We did get a special request from the manager that we drive over to the south side area to clean up Eagle Camp. That is the only primitive camping area located within the southwest quadrant of the park on the Red Trail. Normally, the live on-site volunteer living on that side takes care of their public areas. However, much of the Red Trail area has been underwater for a while now. Finally, the last week of October it dried up enough over there that we could get the 4-wheel drive Expedition into the camp area with the lawn mower on the trailer. That area still needs more mowing before the winter visitors start to come in but that will be someone else’s chore. We heard that the ‘powers that be’ are thinking about closing off that quadrant all together. That is too bad as I still haven’t been all the way around it yet and would have liked to have seen the rest before we leave. Oh well, we will have to see what the future brings.
When it rains there really isn’t much to do unless you are working in the Visitor’s Center. There is a lot of down time if you need to go into town or want to visit some of the area’s other attractions. Which is really pretty nice for a change. All you really need to do is your assigned duties, get your projects done and the rest of the time is yours to do with as you like. Depending on the number of volunteers in the village you will be assigned a week where you open and close the north side’s park gate. In the morning you just open the gate by 8:00 am and unlock the bathroom doors on the porch of the Visitor’s Center. In the evening (30 minutes before sunset) you have to drive the 5 miles down to the spillway with a stop at the retention pond next the expressway and Horseman’s Camp area to chase any remaining visitors out of the park. Along the way we pick up trash along the road while avoiding the deer dodging between the woods and the hills next to the canal. Once you reach the spillway area you check the port-a-potty (replace the toilet paper when low), pick up trash, make sure the gate is locked leading over to the spillway, and replace the trash bag if it is full. Then you have to drive back to the main gate, lock it and the bathrooms and return to the Volunteer Village for the night.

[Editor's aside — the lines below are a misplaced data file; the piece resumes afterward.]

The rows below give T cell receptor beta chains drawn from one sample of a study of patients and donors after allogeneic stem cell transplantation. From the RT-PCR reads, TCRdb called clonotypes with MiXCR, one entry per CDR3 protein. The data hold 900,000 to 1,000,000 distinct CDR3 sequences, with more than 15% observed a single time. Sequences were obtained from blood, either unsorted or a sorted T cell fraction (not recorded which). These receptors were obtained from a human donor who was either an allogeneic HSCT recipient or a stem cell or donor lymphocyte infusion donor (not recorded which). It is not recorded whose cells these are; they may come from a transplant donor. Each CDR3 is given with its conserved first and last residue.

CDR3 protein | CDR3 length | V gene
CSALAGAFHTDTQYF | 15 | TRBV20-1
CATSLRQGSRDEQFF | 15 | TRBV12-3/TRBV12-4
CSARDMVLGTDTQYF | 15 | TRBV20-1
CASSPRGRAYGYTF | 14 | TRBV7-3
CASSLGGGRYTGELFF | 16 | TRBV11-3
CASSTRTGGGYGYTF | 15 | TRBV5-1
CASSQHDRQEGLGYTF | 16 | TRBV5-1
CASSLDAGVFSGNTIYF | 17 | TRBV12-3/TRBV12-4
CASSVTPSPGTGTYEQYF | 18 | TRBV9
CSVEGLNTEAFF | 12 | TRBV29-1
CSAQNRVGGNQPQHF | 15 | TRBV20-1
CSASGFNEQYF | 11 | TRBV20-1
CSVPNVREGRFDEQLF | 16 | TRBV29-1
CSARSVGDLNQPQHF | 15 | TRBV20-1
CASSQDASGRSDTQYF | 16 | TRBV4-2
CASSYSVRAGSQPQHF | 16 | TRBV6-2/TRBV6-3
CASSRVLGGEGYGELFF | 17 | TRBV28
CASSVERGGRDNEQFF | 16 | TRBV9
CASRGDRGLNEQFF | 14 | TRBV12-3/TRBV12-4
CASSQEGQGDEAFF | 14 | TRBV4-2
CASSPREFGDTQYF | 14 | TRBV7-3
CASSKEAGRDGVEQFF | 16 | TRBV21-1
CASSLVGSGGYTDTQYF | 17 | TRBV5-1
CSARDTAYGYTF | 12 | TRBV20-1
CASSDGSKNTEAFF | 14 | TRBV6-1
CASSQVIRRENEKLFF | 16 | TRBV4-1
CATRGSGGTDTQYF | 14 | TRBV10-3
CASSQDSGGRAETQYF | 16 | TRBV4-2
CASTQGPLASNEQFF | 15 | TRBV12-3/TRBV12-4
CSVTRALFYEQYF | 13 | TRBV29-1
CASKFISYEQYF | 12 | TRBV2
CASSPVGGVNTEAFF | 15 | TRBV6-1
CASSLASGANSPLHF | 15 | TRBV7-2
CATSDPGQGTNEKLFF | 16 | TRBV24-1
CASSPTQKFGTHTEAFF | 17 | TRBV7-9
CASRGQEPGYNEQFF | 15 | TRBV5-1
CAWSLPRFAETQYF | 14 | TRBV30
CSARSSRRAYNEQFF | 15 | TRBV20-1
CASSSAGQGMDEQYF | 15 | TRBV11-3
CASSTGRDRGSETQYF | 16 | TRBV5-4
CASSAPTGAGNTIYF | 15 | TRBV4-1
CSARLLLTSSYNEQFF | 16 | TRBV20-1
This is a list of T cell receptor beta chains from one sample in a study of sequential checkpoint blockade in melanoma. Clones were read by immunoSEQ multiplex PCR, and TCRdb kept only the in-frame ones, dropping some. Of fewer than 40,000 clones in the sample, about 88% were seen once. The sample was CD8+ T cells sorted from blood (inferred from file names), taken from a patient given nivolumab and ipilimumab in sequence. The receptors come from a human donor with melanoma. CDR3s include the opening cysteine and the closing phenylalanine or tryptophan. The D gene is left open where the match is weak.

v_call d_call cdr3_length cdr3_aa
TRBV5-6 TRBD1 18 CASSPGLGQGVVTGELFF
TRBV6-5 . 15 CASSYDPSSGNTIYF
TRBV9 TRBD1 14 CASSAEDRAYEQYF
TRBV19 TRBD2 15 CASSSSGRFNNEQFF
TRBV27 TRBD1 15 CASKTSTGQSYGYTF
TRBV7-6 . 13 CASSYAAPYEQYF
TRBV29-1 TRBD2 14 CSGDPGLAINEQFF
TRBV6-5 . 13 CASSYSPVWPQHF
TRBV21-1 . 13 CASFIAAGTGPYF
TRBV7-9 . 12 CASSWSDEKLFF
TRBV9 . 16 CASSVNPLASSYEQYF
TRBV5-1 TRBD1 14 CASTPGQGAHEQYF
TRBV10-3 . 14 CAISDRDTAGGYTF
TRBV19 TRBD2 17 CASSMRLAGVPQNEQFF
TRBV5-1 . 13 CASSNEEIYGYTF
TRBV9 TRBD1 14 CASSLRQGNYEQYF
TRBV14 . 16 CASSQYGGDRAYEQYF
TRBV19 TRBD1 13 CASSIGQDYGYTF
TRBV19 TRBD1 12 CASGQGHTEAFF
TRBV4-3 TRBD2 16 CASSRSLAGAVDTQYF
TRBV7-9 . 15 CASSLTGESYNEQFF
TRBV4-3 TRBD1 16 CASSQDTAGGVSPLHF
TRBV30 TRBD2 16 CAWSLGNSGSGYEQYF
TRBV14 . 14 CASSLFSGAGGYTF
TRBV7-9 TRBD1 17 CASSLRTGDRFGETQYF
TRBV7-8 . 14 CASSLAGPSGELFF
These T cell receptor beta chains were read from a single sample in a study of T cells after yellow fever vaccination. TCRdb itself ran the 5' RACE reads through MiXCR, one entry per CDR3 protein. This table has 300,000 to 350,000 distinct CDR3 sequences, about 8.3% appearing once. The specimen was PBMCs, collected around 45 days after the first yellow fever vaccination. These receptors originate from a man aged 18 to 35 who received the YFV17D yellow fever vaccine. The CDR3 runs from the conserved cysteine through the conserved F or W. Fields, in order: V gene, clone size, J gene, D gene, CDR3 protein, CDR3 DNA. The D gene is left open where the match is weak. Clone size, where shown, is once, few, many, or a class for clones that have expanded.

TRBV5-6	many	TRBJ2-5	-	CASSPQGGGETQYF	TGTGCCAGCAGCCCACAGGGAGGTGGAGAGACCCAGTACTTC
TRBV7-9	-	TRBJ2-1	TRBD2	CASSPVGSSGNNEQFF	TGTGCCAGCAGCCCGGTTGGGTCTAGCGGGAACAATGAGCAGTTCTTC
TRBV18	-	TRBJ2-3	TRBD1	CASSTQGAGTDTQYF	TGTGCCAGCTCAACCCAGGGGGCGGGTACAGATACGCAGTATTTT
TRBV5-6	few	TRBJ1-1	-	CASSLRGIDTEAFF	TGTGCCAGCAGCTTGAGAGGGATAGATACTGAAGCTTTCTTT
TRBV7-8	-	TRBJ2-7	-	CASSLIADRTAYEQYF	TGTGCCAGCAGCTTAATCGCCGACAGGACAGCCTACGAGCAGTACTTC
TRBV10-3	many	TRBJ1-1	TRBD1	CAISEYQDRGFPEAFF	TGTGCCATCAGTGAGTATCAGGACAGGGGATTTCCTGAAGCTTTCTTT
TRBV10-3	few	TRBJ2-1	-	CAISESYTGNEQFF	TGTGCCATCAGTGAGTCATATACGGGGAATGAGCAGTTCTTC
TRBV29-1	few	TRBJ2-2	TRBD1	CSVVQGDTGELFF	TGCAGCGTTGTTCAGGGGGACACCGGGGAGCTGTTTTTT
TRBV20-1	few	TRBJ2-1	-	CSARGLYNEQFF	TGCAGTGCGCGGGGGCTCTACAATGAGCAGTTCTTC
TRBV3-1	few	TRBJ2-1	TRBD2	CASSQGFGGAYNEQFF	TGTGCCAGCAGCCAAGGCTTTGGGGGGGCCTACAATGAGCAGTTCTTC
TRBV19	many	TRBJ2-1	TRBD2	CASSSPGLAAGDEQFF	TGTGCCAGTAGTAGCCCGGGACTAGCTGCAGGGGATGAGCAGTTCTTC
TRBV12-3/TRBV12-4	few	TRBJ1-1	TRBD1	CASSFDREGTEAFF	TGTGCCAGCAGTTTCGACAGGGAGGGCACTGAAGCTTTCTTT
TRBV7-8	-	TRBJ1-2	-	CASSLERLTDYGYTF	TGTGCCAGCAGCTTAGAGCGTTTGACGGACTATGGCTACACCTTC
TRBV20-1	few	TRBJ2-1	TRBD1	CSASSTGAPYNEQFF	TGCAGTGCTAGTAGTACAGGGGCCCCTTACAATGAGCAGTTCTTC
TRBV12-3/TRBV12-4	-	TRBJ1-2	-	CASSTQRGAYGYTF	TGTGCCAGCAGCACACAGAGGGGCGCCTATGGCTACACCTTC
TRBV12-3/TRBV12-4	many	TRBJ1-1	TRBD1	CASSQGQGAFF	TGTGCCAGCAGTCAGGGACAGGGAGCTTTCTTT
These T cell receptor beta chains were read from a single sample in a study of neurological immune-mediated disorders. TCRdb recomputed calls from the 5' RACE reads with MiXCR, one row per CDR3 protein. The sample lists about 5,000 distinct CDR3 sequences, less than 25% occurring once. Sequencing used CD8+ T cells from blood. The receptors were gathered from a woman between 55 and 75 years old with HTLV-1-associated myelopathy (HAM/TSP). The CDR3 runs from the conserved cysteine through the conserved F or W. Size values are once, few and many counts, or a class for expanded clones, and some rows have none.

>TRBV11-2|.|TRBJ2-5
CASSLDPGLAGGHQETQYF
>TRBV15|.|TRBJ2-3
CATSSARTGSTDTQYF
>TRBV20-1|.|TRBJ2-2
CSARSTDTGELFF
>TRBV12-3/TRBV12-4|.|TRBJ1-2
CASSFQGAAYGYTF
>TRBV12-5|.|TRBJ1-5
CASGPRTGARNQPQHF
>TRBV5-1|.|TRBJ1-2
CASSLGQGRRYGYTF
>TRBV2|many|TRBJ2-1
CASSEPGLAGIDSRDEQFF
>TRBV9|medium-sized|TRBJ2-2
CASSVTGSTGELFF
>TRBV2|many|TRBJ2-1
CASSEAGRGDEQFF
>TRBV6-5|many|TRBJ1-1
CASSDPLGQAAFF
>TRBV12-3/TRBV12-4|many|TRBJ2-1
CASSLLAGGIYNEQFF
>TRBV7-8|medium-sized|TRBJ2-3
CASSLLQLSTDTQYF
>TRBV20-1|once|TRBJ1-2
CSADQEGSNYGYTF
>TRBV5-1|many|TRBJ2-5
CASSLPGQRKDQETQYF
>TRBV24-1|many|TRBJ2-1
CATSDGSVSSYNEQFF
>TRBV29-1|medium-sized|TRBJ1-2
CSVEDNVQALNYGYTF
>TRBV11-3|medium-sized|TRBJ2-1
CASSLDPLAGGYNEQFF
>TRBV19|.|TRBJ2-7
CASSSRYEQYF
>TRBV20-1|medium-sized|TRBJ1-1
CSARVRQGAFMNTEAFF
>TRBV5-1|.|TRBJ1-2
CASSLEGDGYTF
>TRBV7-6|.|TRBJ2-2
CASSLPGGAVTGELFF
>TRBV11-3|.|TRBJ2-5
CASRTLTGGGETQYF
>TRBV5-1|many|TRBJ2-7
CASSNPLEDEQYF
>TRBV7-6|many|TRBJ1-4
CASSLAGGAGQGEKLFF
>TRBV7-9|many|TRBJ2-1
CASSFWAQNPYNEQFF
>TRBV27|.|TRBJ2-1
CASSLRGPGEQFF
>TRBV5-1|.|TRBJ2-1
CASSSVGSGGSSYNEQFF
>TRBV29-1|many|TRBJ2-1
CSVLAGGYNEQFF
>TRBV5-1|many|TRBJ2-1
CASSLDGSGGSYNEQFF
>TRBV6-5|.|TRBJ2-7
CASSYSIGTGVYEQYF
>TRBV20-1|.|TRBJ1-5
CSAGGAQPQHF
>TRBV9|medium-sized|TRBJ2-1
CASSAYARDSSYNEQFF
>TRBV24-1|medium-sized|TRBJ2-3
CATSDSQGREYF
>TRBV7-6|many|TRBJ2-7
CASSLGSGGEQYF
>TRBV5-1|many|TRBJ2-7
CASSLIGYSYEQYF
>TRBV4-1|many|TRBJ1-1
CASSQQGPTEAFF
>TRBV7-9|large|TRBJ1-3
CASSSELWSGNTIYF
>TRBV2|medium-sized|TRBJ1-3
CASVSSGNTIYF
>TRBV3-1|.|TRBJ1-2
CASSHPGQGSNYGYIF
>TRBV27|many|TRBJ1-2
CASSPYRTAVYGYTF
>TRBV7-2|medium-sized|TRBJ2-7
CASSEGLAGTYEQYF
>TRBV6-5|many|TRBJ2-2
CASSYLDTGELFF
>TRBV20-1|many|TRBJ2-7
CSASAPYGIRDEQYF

We have assigned days for washing and dumping our black water tanks here in the Volunteer Village. It seems that the water pump for this area is not made for heavy use and the sewer/drain field is in a low lying area. So, we have to stagger our usage or tell each of the other volunteers if we need to wash more or dump again during the week. Case-in-point: One of the park rangers/volunteers got one of big tractors stuck in some muck on one of the trails. They tried for two days to get it out but finally had to request the Forest Service to bring over one of their bigger tractors to pull it out. Of course, they pulled it over to our area to clean it up the next day. It took two volunteers about 5 hours with the pressure washer to get all of the mud off it and untangle the cable they had to use. Sadly, I was in the middle of a shower when the water level dropped to a trickle and had to wait another three hours before the water reservoir tank was filled up enough to try it again. We have the use of a double-sided refrigerator/freezer that needs to be sprayed with a bleach solution to keep the mold down. It really could use a good sanding and painting. (Another project for others). The Volunteer Coordinator is still working on getting us an outdoor shower with a larger hot water tank. It would really be nice to be able to get all the shampoo out of my hair. Someone else will have to work on that project as the Volunteer Coordinator is going on maternity leave until the first week of January so it will probably fall by the way-side.
more next week….
Some Pictures from around SSRPSP in October